Will Hehemann | School of Agriculture, Fisheries and Human Sciences
Dr. Mamie Parker, an alumna of the University of Arkansas at Pine Bluff, was recently awarded the Emmeline Moore Prize by the American Fisheries Society (AFS) at its annual meeting held this year in Kansas City, Missouri.
According to the AFS, the Emmeline Moore Prize recognizes the efforts of an individual society member who has demonstrated exemplary service to the cause of equal opportunity of access to higher education in fisheries and professional development in any of the disciplines of fisheries science or management. The award is named for Emmeline Moore, the first female president of the AFS, who served from 1927 to 1928.
Dr. Parker is the former assistant director of fisheries and habitat conservation at the U.S. Fish and Wildlife Service (FWS). She became the first African American to head a regional office for the FWS when she was appointed regional director for the 13 northeastern states.
In her 30-year career with the FWS, Dr. Parker worked in a number of positions and locations including Washington D.C., Wisconsin, Missouri, Minnesota, Georgia and Massachusetts. She served as the ecosystem coordinator in the Great Lakes and Big Rivers Region, working in a variety of program areas including national wetlands and coastal mapping, fish hatcheries, contaminants, invasive species, marine mammals and wetland restoration and protection.
Dr. Parker was designated the authorized official for the negotiations with General Electric Corporation to clean up the Hudson River and challenge mountaintop mining activities in West Virginia. She also played a major role in helping protect U.S. waters from invasive species such as the Asian carp and snakehead fish.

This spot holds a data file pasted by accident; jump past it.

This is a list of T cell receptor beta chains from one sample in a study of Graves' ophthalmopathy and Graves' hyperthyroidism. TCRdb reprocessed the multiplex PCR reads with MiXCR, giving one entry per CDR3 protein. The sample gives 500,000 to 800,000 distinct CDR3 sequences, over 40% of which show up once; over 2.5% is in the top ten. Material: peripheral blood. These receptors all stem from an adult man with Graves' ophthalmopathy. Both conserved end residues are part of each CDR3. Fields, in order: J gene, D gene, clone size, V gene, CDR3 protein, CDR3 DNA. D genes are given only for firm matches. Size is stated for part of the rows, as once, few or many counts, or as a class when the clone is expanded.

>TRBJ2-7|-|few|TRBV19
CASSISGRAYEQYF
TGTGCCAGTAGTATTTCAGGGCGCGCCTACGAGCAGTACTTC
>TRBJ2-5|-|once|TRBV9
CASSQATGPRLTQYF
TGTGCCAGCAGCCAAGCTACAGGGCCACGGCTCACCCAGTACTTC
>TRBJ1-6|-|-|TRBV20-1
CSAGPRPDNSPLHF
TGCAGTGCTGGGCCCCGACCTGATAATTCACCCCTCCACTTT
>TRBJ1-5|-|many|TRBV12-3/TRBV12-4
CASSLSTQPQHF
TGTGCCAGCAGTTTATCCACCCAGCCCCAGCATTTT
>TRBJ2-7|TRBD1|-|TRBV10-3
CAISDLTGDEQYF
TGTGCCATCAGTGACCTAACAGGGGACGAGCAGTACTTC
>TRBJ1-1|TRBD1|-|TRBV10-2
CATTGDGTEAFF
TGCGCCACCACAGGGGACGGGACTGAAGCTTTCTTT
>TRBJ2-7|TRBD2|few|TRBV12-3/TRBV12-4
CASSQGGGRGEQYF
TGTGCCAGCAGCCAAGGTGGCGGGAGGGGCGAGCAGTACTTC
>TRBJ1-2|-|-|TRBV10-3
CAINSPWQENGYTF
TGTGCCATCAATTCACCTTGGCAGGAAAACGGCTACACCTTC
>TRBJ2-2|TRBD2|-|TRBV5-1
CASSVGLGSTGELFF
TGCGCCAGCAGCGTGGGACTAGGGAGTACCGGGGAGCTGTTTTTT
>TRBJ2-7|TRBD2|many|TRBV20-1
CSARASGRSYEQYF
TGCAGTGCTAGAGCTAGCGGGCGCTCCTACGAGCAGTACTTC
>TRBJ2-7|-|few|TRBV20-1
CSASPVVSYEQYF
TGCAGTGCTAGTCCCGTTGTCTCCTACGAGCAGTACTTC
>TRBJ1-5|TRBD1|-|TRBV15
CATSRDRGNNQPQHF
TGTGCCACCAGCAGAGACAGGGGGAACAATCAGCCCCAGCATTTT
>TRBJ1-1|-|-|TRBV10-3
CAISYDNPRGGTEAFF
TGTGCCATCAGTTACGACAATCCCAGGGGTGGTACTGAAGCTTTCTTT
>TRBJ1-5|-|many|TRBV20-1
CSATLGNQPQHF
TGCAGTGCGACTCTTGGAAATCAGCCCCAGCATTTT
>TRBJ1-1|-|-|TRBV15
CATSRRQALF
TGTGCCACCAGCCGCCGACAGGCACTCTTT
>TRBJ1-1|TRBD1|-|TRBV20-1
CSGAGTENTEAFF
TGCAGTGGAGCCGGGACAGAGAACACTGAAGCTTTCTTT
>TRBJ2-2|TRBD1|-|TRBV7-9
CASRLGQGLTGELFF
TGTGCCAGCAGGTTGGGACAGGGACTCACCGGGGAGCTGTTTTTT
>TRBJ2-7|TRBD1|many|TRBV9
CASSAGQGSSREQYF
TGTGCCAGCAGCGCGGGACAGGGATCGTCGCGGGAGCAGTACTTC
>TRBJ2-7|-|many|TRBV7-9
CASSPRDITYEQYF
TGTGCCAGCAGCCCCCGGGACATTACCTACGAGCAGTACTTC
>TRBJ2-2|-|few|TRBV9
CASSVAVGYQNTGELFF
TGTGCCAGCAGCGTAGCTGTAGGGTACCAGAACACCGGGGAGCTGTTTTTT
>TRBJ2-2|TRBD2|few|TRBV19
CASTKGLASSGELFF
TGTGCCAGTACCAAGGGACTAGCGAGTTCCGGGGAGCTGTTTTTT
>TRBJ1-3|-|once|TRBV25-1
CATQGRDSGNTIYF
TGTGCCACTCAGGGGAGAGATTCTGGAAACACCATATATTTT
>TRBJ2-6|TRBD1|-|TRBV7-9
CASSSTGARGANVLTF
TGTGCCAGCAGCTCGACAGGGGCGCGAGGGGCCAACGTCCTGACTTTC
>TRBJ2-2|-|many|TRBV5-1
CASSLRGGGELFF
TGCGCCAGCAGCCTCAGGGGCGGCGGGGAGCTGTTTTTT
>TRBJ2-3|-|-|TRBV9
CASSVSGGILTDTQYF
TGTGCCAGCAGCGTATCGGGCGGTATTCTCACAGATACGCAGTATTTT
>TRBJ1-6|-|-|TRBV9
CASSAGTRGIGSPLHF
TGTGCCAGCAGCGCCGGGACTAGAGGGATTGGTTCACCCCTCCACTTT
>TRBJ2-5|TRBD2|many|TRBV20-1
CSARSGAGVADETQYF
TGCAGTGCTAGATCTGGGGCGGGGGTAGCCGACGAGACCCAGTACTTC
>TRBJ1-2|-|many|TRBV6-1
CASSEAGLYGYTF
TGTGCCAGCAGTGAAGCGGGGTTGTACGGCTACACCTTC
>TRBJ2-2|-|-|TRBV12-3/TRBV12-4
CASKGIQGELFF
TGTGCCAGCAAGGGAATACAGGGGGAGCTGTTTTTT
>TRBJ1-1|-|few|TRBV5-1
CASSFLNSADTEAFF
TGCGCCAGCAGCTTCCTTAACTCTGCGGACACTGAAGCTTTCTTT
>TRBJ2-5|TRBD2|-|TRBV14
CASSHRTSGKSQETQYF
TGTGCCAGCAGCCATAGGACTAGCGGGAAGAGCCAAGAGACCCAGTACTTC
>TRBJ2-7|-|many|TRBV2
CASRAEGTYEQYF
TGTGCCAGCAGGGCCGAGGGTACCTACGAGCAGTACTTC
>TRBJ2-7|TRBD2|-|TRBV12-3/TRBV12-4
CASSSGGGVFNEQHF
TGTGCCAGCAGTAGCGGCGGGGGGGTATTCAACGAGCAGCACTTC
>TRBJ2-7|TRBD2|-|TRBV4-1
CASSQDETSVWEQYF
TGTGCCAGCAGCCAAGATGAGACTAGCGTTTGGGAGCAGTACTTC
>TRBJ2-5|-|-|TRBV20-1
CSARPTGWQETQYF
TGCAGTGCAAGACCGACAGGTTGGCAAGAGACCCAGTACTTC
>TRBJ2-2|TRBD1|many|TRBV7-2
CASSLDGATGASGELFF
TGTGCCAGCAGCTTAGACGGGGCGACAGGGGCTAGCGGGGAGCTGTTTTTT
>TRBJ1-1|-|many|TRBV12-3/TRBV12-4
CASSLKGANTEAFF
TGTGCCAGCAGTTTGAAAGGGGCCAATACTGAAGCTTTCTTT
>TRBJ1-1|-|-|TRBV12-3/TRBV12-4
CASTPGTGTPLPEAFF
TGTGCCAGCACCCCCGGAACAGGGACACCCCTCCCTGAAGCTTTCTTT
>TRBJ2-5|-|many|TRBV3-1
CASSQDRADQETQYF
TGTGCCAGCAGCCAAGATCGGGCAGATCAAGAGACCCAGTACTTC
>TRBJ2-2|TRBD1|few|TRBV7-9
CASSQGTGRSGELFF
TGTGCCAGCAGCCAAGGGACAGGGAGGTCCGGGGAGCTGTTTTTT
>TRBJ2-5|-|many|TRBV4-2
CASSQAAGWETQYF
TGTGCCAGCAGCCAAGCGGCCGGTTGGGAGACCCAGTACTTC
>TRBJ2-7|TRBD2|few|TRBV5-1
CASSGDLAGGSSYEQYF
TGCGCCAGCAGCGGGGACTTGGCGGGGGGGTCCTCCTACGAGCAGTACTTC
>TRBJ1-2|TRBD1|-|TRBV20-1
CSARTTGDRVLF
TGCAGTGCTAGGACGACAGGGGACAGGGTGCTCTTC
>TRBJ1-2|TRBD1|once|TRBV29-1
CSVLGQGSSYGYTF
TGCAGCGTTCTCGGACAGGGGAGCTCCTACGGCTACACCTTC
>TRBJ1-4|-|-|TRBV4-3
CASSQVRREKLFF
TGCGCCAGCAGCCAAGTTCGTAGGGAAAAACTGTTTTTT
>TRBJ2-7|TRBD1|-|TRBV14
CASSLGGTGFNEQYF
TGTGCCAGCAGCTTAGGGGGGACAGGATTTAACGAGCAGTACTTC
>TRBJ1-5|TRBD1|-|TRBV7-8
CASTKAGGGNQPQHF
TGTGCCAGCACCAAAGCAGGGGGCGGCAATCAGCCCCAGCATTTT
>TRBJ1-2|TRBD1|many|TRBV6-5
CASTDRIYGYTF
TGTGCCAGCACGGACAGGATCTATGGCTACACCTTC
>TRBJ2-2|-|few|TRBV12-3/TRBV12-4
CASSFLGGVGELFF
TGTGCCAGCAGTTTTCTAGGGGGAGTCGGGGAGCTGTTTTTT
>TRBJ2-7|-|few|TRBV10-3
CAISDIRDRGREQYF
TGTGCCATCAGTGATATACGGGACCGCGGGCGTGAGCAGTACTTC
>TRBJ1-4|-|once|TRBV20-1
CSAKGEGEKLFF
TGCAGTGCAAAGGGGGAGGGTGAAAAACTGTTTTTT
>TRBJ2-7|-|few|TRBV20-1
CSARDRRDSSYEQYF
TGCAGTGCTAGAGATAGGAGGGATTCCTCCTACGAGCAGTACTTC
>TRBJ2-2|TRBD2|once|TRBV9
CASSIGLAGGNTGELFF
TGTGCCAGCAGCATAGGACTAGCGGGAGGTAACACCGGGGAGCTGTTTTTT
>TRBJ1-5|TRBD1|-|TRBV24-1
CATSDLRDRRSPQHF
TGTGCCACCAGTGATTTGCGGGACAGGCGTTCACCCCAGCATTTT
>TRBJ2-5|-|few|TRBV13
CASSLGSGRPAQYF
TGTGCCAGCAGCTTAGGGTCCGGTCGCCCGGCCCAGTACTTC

Some of Dr. Parker’s accomplishments include receiving the FWS’s highest honor, the Ira Gabrielson Award for Leadership, as well as the Presidential Rank Meritorious Service Award, which recognizes extraordinary accomplishment in the Department of the Interior. As an Arkansas native, she was also introduced into the Arkansas Outdoor Hall of Fame for her accomplishments in fisheries leadership on a national scale.
Throughout her career, Dr. Parker has been an advocate for minorities in the FWS and throughout the fisheries profession. According to the AFS, she has been a pivotal figure in AFS workshops on diversity in the fisheries profession.
Dr. Parker graduated from UAPB with a degree in biology in 1980. She later earned a master’s degree in fish and wildlife management and a doctoral degree in limnology from the University of Wisconsin.
The AFS is composed of over 9,000 members worldwide, including aquaculturists, biologists, ecologists, economists, engineers, fisheries managers, geneticists and social scientists.